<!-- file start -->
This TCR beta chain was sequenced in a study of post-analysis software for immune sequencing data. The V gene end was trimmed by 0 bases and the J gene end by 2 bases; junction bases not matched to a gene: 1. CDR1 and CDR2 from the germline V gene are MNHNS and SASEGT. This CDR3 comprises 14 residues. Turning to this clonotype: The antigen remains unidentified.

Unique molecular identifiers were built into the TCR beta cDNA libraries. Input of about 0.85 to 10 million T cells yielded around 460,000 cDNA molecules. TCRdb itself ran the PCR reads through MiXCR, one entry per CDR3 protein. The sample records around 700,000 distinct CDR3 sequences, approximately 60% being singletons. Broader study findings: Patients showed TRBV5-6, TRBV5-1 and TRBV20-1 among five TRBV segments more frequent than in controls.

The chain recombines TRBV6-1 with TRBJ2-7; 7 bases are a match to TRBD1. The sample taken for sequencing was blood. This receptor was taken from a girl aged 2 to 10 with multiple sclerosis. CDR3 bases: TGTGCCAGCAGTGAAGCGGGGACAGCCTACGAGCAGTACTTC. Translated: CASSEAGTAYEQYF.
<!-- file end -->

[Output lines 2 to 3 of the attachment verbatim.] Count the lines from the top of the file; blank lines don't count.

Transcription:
Unique molecular identifiers were built into the TCR beta cDNA libraries. Input of about 0.85 to 10 million T cells yielded around 460,000 cDNA molecules. TCRdb itself ran the PCR reads through MiXCR, one entry per CDR3 protein. The sample records around 700,000 distinct CDR3 sequences, approximately 60% being singletons. Broader study findings: Patients showed TRBV5-6, TRBV5-1 and TRBV20-1 among five TRBV segments more frequent than in controls.

The chain recombines TRBV6-1 with TRBJ2-7; 7 bases are a match to TRBD1. The sample taken for sequencing was blood. This receptor was taken from a girl aged 2 to 10 with multiple sclerosis. CDR3 bases: TGTGCCAGCAGTGAAGCGGGGACAGCCTACGAGCAGTACTTC. Translated: CASSEAGTAYEQYF.